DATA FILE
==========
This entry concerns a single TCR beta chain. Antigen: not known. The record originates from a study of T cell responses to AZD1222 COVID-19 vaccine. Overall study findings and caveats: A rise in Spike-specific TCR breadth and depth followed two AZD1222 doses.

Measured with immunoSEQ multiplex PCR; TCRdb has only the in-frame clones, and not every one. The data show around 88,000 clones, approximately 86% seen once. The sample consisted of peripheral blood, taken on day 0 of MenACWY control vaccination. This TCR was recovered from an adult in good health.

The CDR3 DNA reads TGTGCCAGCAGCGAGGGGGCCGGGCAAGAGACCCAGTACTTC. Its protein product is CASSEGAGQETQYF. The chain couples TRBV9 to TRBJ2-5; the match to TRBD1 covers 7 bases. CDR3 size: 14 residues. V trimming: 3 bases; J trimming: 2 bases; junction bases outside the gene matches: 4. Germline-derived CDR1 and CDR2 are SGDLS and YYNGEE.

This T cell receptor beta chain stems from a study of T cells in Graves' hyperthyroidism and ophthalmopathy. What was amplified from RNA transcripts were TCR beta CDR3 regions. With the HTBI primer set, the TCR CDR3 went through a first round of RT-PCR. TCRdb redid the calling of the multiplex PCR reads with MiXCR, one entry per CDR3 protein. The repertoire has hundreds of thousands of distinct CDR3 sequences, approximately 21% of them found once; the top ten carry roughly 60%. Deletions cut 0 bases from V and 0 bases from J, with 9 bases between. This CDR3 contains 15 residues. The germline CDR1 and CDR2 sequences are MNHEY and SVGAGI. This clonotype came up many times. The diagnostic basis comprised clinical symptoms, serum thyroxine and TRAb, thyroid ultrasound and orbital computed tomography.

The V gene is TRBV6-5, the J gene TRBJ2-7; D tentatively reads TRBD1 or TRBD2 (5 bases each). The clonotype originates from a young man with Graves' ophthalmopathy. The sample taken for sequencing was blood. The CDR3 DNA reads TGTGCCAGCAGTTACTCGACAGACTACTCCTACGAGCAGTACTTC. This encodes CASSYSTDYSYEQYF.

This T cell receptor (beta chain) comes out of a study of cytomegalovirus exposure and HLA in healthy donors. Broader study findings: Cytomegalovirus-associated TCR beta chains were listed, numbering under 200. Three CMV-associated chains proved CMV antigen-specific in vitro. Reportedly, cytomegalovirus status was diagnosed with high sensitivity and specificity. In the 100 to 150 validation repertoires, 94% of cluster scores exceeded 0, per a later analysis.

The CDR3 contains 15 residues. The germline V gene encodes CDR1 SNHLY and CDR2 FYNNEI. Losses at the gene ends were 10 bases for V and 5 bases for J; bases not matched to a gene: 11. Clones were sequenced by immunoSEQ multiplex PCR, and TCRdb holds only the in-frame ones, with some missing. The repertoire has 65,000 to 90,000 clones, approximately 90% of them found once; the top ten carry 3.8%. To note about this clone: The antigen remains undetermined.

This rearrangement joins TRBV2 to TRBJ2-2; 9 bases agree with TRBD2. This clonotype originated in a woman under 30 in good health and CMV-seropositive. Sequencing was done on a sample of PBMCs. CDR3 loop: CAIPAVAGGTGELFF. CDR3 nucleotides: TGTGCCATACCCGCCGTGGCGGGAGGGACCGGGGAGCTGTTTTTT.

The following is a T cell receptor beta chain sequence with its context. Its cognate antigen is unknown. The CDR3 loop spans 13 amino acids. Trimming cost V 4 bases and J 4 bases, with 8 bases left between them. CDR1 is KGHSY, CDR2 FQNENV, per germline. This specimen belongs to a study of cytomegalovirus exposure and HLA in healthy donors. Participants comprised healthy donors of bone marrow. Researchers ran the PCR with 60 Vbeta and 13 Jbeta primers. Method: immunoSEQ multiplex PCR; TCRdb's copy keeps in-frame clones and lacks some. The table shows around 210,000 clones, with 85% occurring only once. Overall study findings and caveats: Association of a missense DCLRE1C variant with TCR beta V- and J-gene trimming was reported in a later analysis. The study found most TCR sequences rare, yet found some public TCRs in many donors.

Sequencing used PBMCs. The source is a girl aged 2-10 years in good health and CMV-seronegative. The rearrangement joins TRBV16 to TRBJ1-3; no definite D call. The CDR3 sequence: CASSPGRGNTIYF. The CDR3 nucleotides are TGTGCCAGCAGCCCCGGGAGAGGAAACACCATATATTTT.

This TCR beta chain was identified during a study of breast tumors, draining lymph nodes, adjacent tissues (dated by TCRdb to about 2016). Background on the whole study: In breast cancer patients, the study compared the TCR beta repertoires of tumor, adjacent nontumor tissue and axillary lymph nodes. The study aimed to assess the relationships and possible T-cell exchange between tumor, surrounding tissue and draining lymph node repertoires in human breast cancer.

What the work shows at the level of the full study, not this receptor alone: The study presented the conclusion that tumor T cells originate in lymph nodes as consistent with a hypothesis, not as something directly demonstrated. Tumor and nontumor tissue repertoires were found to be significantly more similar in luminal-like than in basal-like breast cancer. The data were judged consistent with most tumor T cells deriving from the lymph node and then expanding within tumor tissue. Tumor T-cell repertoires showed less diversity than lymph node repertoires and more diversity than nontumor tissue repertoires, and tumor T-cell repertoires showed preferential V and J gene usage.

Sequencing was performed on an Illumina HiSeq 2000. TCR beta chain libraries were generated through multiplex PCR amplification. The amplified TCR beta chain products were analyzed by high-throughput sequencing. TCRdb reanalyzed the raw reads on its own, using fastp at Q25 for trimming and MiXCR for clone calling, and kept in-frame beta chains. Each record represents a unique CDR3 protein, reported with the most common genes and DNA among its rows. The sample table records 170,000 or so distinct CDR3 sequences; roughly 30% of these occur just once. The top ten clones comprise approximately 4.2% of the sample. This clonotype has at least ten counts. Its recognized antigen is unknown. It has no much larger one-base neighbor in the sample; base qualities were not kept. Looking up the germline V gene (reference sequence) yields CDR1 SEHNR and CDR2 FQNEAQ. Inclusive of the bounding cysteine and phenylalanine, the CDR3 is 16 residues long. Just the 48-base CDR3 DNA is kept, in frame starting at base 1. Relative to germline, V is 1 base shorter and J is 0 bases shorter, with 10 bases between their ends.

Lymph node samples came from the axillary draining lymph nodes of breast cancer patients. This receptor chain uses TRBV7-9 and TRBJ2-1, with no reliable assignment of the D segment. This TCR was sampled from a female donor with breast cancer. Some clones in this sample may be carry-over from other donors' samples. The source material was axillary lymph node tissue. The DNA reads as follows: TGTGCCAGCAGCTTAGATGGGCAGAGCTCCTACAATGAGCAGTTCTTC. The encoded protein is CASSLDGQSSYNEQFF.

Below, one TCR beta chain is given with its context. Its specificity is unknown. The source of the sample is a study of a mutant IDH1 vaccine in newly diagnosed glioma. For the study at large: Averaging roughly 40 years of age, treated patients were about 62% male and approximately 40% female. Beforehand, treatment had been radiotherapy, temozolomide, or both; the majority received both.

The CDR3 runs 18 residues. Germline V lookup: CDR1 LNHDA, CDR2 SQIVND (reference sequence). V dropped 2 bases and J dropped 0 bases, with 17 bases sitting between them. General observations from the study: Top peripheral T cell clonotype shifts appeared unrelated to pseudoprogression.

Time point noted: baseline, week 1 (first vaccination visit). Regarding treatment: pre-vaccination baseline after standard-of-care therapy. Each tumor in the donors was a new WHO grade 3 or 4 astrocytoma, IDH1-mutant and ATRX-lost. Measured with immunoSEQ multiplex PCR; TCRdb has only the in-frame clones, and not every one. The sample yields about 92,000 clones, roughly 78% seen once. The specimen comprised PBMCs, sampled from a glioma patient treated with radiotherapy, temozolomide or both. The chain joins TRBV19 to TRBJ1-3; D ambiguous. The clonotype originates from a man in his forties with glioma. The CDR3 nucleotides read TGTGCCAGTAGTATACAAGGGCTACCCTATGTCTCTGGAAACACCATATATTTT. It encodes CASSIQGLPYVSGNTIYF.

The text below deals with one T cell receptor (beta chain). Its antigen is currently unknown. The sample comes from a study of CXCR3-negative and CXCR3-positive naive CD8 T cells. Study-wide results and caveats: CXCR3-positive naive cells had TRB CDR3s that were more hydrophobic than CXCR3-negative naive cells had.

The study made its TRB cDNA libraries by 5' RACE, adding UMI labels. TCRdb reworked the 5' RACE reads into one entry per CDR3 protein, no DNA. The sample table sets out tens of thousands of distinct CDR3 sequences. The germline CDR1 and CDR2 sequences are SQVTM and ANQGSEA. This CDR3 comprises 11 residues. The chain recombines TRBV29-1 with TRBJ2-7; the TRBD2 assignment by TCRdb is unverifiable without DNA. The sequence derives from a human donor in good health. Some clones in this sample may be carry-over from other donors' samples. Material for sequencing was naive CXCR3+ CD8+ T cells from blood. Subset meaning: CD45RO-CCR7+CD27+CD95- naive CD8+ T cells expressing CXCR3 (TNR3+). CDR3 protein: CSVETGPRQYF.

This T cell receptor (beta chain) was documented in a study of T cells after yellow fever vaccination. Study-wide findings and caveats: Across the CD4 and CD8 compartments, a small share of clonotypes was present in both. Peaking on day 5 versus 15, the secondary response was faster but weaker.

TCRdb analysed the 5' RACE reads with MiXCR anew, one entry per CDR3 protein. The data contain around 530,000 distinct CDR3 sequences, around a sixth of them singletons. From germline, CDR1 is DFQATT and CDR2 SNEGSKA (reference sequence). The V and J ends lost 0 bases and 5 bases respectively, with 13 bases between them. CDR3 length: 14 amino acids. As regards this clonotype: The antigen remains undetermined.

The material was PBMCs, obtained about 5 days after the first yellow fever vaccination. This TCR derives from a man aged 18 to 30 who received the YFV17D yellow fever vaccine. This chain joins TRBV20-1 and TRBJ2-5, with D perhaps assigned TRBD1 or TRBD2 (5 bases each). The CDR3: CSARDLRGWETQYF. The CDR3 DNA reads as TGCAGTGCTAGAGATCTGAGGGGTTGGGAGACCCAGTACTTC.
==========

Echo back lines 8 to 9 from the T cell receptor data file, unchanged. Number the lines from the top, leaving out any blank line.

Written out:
This rearrangement joins TRBV2 to TRBJ2-2; 9 bases agree with TRBD2. This clonotype originated in a woman under 30 in good health and CMV-seropositive. Sequencing was done on a sample of PBMCs. CDR3 loop: CAIPAVAGGTGELFF. CDR3 nucleotides: TGTGCCATACCCGCCGTGGCGGGAGGGACCGGGGAGCTGTTTTTT.

The following is a T cell receptor beta chain sequence with its context. Its cognate antigen is unknown. The CDR3 loop spans 13 amino acids. Trimming cost V 4 bases and J 4 bases, with 8 bases left between them. CDR1 is KGHSY, CDR2 FQNENV, per germline. This specimen belongs to a study of cytomegalovirus exposure and HLA in healthy donors. Participants comprised healthy donors of bone marrow. Researchers ran the PCR with 60 Vbeta and 13 Jbeta primers. Method: immunoSEQ multiplex PCR; TCRdb's copy keeps in-frame clones and lacks some. The table shows around 210,000 clones, with 85% occurring only once. Overall study findings and caveats: Association of a missense DCLRE1C variant with TCR beta V- and J-gene trimming was reported in a later analysis. The study found most TCR sequences rare, yet found some public TCRs in many donors.